The Sharp Firm - April 2020 737-800-9668

APRIL 2020

My Best April Fools’ Pranks Even in Dark Times, Keep Laughing

Because of the pandemic and its associated fears, April Fools’ Day might be the last thing on your mind right now. But personally, with the courthouses closed and more and more people huddled inside, I’m looking for levity anywhere I can find it! Remembering these April Fools’ pranks from years past got me chuckling, so I hope it does the same for you. Early Experiments in Pranking Even though I’m a serious lawyer, I’m also a bit of a prankster when the occasion warrants it. April Fools’ is definitely one of those occasions, but when I was a kid, just about any day would do! My little sister was my favorite target for practical jokes because she was so easy to fool. I took full advantage of that — which sometimes included taking things a bit too far. The best (and worst) prank I ever played on my sister happened when she was 8 years old. I found a rabbit skin and had the brilliant idea to tell her that Peter Rabbit was dead and there wouldn’t be any more Easter eggs. I really went all-in to make it convincing, even getting my brother onboard. To say she was heartbroken would be an understatement. My mother wasn’t happy when she found out I’d been waving a dead rabbit skin in my sister’s face! I got in real trouble for that one, and I actually still feel bad about it.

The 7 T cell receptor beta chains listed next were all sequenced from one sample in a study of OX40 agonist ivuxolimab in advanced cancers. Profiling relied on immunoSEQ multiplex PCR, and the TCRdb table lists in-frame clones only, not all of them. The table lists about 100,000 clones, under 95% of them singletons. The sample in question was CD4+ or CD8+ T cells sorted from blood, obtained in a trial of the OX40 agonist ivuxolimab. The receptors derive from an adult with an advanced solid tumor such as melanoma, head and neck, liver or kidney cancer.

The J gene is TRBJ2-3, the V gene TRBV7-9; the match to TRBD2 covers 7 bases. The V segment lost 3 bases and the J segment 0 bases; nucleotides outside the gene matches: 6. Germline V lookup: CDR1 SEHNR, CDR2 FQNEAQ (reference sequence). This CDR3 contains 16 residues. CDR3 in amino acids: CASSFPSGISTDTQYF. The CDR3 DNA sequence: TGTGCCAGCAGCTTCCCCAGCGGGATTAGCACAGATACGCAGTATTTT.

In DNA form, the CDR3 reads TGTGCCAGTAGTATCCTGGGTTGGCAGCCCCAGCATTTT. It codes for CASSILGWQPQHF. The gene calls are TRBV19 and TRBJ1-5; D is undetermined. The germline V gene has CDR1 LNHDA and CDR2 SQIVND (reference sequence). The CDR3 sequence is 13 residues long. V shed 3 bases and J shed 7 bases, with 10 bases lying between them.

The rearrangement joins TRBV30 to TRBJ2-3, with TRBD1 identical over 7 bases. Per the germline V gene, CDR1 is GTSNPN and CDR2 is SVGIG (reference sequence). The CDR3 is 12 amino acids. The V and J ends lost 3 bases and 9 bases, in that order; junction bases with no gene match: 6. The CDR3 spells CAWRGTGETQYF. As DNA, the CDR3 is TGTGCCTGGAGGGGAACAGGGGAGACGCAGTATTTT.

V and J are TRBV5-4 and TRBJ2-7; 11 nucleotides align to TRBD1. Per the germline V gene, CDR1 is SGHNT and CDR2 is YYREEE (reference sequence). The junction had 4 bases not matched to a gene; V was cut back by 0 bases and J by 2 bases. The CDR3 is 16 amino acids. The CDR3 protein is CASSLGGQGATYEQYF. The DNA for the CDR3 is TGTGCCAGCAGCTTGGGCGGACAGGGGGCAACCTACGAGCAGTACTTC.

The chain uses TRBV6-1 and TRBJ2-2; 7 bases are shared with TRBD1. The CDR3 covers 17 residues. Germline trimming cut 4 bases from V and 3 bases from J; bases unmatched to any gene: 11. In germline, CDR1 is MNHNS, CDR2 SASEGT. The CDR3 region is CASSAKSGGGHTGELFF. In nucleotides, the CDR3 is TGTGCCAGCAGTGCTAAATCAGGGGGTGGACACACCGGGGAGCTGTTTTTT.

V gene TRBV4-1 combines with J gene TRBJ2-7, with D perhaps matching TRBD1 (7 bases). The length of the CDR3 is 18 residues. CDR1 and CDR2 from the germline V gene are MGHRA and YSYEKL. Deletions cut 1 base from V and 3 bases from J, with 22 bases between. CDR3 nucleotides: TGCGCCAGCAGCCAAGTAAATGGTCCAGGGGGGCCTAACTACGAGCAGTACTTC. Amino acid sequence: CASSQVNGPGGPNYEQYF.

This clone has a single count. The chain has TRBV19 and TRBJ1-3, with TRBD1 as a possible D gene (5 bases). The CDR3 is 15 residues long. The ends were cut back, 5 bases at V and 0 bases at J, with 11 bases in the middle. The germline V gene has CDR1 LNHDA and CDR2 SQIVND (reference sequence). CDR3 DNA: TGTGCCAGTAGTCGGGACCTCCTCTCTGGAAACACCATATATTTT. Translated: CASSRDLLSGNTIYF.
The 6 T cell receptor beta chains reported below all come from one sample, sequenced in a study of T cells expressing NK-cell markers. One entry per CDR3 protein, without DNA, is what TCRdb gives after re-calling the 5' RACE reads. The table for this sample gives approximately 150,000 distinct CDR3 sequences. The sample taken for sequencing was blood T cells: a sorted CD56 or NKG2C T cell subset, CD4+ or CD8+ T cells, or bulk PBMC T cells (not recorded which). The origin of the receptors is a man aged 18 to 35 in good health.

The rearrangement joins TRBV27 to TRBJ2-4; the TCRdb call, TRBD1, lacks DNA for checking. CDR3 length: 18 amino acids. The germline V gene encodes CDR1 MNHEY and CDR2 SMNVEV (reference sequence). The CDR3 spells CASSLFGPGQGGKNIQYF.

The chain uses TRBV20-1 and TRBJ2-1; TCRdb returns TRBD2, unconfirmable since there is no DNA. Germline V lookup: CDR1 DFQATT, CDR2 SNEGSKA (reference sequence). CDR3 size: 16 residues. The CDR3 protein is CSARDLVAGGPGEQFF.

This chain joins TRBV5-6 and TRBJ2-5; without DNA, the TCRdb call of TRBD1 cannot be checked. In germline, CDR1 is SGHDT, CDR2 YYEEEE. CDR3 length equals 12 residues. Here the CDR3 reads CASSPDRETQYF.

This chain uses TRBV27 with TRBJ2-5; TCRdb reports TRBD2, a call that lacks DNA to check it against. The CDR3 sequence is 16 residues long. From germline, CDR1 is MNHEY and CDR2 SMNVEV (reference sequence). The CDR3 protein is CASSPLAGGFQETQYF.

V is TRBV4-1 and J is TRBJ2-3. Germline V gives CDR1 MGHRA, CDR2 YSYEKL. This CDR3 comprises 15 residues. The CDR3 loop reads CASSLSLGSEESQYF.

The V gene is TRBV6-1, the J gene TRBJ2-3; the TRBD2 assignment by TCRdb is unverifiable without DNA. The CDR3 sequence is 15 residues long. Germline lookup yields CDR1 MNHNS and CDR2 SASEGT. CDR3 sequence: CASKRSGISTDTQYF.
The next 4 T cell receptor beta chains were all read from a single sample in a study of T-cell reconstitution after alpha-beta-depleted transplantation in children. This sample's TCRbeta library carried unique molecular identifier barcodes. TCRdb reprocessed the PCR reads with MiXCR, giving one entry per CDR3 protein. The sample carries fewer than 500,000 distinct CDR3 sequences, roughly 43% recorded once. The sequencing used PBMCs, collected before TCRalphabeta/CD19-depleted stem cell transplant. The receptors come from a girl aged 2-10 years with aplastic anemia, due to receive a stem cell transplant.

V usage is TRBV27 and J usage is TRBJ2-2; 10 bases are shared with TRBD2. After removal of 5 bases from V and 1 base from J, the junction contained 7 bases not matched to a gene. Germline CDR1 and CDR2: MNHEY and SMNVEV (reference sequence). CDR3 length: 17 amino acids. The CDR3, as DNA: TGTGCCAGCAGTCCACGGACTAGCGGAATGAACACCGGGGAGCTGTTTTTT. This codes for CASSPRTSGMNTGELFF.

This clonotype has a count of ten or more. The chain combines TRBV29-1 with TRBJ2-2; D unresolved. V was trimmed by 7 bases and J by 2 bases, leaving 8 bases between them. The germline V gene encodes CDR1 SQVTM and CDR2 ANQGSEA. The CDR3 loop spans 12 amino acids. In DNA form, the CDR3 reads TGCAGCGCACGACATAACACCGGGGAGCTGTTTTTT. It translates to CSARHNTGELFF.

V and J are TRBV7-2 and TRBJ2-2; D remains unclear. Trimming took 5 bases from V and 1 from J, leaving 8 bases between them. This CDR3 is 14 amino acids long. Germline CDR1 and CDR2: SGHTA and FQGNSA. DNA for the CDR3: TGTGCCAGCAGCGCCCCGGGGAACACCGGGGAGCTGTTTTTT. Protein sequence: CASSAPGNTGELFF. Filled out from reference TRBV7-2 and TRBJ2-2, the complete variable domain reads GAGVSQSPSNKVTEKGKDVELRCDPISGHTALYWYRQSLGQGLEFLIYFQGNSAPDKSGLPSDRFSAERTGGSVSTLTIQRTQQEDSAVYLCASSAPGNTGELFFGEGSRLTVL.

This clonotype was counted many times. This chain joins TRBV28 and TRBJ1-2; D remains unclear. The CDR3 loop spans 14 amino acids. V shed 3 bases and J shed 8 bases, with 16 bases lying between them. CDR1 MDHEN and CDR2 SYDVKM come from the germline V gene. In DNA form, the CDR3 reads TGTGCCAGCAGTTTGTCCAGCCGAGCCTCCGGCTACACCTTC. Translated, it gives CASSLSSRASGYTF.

These days, the pranks I play on my sister are sillier than anything else. Last Christmas, for example, I spread her gift out over seven boxes. Six of them had random things inside, like Kleenex, a hard salami, and a box of cookies, but the last one was a nice piece of jewelry, so she was happy as well as annoyed. Now, my wife, Laura, gets the brunt of my pranking on April Fools’ Day! I make an attempt every year, but there were two years in particular that I really got her. The WordPerfect Buyout As some of you may know, Laura is a nut for the writing software system WordPerfect, which is basically an early ancestor of Microsoft Word. It’s a dinosaur at this point, but a lot of lawyers still like to use it, and Laura is one of them. With that in mind, I dropped the bomb one April Fools’ morning that Microsoft had bought out WordPerfect, and they were canceling it! Laura fell for it hook, line, and sinker, and she was not happy. I let her freak out for a minute, then said, “April Fools’!” with a big grin on my face. My Best Prank Ever: Backing the Browns I played this prank a couple of April Fools’ Days back, and it’s still the funniest one to date. To understand how I got away with it, you need to know that Laura isn’t a sports fan, and I’m into sports, and so are a lot of my friends.